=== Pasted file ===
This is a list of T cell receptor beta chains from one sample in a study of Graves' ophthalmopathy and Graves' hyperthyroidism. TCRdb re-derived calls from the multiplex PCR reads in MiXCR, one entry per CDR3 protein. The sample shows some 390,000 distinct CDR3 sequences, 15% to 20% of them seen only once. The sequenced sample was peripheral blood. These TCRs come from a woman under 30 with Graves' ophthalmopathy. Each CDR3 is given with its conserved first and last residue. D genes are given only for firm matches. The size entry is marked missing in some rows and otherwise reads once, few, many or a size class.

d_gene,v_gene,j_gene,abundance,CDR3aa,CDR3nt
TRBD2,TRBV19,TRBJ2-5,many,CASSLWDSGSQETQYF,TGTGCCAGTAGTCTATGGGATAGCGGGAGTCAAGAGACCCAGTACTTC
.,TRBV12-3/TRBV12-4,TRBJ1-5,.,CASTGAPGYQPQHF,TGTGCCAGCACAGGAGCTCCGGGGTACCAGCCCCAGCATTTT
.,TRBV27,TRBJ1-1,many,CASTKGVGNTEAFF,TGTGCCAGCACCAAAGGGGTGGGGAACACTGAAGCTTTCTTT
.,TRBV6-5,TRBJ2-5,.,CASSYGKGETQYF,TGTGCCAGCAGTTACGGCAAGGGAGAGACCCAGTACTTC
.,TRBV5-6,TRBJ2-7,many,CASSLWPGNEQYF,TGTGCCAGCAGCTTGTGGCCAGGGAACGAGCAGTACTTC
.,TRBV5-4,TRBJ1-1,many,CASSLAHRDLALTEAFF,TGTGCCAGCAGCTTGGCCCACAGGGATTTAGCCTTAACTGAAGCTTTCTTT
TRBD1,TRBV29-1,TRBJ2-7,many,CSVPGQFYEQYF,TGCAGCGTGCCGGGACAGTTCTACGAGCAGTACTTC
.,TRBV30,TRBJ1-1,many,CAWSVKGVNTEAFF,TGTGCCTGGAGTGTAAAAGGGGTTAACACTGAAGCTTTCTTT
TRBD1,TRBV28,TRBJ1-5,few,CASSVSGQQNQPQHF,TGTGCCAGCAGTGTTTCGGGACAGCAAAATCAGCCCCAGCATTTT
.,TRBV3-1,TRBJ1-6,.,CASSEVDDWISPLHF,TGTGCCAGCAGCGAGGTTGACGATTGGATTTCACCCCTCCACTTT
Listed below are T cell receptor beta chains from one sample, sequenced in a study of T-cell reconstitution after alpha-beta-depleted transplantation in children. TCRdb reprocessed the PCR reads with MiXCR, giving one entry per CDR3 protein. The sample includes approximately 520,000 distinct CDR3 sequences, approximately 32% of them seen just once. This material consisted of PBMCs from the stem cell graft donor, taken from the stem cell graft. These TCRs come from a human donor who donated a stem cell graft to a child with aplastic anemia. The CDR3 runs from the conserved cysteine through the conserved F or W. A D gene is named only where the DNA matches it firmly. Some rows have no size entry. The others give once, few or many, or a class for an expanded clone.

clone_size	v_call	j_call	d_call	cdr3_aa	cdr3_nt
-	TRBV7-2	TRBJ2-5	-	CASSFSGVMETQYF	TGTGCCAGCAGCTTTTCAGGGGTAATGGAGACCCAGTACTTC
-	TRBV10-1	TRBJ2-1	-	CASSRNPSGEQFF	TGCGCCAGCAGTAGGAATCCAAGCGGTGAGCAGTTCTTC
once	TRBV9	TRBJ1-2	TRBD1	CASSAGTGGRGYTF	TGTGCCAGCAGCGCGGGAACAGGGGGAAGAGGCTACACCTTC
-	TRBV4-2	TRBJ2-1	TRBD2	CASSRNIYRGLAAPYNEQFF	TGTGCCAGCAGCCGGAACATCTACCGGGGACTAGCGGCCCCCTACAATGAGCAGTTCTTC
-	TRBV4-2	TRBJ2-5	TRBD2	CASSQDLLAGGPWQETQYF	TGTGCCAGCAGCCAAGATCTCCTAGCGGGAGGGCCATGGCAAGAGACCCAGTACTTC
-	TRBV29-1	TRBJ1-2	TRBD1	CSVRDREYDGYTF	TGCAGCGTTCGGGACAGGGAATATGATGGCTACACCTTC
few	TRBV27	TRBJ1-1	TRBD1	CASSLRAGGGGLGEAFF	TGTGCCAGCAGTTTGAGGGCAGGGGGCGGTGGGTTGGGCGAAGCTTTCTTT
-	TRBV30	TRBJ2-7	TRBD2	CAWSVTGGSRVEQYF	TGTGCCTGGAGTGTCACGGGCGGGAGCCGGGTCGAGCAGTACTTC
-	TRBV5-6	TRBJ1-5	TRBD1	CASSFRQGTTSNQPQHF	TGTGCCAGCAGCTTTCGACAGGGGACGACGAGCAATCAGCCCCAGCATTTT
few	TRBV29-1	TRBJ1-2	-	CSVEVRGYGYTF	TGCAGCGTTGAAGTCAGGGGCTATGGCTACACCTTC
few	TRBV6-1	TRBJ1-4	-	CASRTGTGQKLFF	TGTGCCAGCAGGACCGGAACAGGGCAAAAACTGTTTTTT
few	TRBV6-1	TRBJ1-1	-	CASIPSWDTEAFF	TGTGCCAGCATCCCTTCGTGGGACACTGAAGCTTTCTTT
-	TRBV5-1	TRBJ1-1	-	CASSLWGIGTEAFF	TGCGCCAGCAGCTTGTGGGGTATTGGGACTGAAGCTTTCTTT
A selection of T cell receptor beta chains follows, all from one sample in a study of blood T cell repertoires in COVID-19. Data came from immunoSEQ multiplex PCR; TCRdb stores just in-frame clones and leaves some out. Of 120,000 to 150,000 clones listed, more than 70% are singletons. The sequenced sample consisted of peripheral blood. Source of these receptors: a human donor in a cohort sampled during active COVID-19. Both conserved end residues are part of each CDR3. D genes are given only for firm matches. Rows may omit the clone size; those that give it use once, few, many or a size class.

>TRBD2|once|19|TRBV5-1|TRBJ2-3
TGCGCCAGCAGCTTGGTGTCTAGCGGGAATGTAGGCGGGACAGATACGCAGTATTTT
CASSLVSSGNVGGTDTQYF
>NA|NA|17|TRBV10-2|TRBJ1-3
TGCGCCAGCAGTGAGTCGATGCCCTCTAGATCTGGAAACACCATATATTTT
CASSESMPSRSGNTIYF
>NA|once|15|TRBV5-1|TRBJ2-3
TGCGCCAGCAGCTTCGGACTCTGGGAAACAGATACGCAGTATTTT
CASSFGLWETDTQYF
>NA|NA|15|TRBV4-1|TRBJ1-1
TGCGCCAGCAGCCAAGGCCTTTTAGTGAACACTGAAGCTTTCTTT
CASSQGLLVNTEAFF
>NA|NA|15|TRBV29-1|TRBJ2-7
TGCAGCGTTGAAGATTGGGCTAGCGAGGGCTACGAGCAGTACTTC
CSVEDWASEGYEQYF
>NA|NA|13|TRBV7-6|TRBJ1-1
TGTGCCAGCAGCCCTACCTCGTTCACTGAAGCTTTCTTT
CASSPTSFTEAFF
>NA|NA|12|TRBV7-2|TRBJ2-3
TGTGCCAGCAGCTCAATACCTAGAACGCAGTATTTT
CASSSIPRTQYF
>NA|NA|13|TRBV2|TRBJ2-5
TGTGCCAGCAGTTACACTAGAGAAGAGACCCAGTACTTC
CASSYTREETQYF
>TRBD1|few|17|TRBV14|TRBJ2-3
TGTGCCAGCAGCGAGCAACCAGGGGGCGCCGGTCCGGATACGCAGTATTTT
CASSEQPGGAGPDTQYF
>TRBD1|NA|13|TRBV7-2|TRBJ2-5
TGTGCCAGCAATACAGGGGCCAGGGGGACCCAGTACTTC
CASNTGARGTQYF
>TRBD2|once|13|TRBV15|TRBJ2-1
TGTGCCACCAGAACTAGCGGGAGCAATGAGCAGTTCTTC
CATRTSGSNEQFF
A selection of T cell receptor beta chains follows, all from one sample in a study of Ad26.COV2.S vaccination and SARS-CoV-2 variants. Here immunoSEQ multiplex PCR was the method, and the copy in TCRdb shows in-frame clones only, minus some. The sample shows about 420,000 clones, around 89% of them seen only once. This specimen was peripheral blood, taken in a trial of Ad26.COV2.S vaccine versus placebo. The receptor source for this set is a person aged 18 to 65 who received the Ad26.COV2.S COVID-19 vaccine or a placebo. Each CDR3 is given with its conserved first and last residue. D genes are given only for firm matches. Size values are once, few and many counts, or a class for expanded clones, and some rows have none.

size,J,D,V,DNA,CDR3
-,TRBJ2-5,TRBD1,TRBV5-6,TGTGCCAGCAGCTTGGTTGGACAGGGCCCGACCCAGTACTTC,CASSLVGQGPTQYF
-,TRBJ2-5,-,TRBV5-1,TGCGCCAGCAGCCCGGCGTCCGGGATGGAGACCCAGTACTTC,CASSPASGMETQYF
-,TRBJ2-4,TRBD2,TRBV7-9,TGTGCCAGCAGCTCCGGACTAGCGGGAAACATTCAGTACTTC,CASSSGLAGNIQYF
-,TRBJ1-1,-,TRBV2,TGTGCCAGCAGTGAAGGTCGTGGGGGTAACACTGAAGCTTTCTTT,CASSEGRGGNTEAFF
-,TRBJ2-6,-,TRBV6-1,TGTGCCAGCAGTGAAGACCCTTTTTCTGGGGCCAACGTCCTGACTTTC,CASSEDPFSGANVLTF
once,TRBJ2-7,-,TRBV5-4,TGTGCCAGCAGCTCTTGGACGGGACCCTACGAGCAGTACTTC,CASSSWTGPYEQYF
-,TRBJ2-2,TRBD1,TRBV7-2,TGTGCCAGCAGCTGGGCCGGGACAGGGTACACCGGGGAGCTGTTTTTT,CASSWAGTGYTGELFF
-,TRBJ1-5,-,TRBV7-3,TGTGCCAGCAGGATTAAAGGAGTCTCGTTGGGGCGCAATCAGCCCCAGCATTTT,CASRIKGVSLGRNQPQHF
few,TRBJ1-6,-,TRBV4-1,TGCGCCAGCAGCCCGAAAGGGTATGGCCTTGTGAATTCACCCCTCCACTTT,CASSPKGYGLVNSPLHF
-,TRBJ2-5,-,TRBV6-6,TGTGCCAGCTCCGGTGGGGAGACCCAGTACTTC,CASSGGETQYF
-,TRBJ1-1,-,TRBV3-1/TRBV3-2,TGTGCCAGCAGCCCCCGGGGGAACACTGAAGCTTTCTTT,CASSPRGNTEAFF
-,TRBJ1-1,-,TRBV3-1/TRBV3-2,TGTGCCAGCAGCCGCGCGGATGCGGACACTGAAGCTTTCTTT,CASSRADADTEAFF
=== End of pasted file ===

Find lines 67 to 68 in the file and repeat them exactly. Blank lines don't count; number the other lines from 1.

-,TRBJ1-1,-,TRBV2,TGTGCCAGCAGTGAAGGTCGTGGGGGTAACACTGAAGCTTTCTTT,CASSEGRGGNTEAFF
-,TRBJ2-6,-,TRBV6-1,TGTGCCAGCAGTGAAGACCCTTTTTCTGGGGCCAACGTCCTGACTTTC,CASSEDPFSGANVLTF